Ani White: There are obviously so many states that have played various roles.
Razan Ghazzawi: That’s a big question really.
Derek Johnson: Yeah, that’s been the big problem and I think that’s played into a lot of the reactionary propaganda of writing off the revolution as just proxy wars and the U.S. or somebody just doing a regime change and that kind of talk.
What remains of the democratic revolution either in Syria or the diaspora?
Razan Ghazzawi: This is where I like to talk about revolutionary moments, not a revolution that has a time-frame of when it began and when it ended. I’m not really in favour of thinking about revolutions like that, I’m thinking about revolutions as a constant movement. It happens. Protesting in Damascus in 2011 in March or February, this is how protest was but now ten years later it could be something else, it does not mean it ended. People have changed forever. I have the very strong belief that people who protested once in front of scary powers, military and states, I do believe that people who have done that are always protesters. As a PhD student I protested against my first supervisory team. I know a lot of students in my school did not do that. So when I hear the stories of students who are scared to change their supervisory teams because this is how academic work happens – you just have to accept, you just have to deal with it. But I did not. And because I protested once I will always protest, whether in academia or any other place or space. This is why I don’t think the revolution ended, I feel that people are creative. They have different forms of protest. This is true. I feel that today a lot of communities care about their children, they care about their relatives, they care about sending support and solidarity, caring about ‘let’s just help my friend to get to Europe’. All these forms are forms of protest. This is why my PhD looks at nonbinary ways of protest. How can we think about protest away from the mainstream idea that a revolution only happens inside the country or only happens when there’s people marching in the street. I’m not saying that I am positive about the future, I’m definitely ten years older than I was before. I’m also very tired and I’m very burned out. I’m still healing from the past ten years. A lot of people are like that. I just feel like I’m a different person and I’m only talking about myself. And I am a stubborn person and I feel like a lot of people are like that. I do feel like people who are healing and they’re taking a break, they will make other revolutions in the next ten years.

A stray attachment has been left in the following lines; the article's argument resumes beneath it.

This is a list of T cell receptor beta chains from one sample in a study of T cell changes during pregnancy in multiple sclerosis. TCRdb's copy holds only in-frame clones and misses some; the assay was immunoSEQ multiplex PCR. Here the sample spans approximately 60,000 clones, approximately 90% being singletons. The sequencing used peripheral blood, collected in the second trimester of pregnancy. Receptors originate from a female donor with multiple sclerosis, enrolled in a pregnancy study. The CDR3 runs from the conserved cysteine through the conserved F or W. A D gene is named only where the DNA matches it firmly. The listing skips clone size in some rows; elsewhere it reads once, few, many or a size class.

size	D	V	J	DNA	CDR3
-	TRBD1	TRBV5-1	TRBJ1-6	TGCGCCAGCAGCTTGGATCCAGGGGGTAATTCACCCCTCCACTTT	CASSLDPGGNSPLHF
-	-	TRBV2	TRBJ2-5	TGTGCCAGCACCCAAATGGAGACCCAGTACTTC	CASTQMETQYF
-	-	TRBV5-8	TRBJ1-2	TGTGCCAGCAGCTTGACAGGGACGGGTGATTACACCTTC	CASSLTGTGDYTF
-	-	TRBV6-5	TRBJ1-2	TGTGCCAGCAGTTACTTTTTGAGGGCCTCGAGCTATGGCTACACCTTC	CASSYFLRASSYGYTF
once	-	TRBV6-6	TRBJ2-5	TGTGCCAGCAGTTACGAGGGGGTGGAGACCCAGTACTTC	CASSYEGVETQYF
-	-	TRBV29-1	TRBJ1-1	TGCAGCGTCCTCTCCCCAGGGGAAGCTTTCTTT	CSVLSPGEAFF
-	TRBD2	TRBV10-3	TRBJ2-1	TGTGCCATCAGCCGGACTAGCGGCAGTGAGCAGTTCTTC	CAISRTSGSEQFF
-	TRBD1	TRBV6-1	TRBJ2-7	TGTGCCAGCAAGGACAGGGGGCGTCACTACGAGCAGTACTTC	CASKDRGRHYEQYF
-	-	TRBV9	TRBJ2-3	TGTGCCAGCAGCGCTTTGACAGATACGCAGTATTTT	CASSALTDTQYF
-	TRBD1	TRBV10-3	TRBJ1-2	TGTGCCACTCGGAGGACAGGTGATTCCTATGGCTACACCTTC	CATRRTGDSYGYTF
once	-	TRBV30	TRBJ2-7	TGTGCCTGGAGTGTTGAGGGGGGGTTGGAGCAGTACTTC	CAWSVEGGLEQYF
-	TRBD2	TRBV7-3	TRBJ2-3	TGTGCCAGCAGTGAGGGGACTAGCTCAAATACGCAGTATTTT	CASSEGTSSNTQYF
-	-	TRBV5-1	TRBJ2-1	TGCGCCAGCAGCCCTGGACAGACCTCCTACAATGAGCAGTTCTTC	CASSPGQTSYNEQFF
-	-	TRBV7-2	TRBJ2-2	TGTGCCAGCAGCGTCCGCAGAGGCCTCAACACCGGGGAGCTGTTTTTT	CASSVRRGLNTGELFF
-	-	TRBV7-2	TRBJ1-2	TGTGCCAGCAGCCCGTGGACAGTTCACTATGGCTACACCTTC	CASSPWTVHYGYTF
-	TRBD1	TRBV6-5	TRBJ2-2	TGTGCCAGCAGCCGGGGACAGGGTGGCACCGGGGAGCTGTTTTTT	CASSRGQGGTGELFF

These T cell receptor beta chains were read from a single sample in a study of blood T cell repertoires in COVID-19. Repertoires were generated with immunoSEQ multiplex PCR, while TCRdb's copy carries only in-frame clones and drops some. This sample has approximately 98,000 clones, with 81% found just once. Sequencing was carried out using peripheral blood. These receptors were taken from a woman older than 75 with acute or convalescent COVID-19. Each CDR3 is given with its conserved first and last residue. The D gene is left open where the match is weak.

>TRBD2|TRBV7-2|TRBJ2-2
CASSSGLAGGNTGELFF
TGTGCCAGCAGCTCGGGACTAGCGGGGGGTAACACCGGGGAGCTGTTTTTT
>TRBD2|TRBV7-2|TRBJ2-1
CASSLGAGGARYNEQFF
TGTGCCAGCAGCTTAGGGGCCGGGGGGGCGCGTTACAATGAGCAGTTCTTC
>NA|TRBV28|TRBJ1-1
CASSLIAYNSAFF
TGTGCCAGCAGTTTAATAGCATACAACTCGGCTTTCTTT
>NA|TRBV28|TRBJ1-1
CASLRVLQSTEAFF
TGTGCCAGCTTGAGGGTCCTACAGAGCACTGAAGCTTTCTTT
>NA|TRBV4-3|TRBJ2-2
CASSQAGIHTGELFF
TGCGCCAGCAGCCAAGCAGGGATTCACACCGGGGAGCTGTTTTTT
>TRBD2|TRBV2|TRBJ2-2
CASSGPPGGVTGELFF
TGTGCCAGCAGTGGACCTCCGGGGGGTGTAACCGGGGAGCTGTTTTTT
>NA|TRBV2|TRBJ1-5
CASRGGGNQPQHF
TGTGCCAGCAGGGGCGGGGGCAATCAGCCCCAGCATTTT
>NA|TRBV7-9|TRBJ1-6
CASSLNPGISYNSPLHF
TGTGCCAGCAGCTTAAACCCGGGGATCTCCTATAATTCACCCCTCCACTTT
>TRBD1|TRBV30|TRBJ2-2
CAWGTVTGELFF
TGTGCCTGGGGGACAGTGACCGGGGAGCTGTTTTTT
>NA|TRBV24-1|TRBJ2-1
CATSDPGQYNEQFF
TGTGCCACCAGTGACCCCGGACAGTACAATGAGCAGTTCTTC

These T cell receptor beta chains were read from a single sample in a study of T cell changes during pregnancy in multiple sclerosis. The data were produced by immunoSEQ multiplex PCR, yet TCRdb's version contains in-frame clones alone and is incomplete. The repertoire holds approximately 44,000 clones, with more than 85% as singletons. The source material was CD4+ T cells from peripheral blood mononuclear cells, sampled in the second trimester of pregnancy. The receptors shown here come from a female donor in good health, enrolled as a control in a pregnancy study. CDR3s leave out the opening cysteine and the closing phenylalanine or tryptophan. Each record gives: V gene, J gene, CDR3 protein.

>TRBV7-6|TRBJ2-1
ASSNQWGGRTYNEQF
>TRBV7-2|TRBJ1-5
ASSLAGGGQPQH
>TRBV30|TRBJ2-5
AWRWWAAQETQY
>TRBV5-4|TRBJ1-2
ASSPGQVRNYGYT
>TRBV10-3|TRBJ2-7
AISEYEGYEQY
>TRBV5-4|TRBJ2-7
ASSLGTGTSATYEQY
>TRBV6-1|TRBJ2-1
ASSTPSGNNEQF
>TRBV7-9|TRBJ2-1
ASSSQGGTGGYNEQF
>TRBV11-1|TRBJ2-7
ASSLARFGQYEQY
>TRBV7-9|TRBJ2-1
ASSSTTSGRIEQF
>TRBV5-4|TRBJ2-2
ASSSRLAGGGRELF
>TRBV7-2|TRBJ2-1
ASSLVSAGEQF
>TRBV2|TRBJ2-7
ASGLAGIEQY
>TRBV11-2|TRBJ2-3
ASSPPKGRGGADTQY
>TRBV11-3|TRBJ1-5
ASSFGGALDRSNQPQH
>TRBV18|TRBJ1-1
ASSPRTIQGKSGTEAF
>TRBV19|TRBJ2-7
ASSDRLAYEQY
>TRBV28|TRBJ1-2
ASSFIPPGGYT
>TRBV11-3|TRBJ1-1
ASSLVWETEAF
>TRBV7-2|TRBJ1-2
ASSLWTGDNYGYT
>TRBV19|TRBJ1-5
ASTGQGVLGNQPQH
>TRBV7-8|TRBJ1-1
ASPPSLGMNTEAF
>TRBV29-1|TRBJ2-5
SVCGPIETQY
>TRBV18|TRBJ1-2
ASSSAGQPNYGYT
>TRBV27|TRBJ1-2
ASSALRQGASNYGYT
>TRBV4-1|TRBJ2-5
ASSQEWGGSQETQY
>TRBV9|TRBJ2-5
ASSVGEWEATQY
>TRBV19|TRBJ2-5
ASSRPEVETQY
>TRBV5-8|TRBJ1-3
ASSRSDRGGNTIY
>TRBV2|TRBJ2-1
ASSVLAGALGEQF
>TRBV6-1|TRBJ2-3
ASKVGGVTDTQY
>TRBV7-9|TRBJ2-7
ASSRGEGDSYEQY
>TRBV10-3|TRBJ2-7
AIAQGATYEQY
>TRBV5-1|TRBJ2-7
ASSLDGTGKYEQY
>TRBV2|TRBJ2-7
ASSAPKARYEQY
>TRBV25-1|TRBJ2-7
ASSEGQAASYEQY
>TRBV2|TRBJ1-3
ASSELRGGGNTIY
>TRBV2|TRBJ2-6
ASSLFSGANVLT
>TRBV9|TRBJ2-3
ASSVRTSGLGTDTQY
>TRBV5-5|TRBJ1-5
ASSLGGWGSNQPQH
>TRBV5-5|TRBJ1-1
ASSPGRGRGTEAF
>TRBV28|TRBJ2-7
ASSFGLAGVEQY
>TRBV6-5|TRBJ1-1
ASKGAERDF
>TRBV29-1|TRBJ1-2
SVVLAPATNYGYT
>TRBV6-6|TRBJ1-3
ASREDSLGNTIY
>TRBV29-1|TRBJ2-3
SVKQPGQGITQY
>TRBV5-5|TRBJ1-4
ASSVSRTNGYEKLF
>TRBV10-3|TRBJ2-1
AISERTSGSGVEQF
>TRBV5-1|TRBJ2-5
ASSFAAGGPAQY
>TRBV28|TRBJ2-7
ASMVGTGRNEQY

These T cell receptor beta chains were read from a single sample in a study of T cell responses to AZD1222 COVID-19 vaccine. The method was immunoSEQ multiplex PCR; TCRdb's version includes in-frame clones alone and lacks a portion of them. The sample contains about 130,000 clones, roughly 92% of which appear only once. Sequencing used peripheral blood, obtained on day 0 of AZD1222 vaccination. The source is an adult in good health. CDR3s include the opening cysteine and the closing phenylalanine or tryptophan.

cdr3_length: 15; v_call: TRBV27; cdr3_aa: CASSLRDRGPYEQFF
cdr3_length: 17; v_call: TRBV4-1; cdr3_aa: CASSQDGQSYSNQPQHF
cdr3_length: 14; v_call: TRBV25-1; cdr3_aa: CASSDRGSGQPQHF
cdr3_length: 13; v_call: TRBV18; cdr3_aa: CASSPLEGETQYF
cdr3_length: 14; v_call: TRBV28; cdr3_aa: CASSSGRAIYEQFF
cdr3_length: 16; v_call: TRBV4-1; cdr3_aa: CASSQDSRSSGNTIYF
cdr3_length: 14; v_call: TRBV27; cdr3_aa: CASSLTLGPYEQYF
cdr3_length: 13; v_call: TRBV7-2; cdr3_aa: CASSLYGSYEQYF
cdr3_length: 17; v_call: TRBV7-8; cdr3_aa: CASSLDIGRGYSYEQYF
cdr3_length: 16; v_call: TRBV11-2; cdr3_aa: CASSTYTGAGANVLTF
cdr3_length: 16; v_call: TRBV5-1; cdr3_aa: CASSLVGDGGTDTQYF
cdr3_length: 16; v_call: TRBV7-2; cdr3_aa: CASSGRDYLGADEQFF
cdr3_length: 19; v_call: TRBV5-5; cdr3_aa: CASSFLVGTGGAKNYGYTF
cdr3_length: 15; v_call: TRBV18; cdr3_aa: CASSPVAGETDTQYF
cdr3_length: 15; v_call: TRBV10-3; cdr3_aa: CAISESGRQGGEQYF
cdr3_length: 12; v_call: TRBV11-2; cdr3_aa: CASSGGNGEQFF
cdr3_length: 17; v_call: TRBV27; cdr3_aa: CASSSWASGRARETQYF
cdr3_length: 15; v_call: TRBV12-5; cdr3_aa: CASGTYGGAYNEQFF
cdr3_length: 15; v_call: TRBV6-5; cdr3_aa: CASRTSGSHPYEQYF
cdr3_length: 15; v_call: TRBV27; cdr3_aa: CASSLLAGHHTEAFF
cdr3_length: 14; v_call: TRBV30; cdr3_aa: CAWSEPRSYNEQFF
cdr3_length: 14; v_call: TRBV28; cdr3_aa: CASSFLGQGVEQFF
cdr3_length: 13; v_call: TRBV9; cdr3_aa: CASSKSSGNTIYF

Ani White: Yeah, it’s been good to see the recurrence of some of these uprisings, in Lebanon as well.
You’ve worked with Raed Fares of Radio Fresh in Idlib and he was assassinated by Al-Qaeda, and you had your own troubles with Al-Qaeda and ISIS in Northern Syria. Can you tell us about this?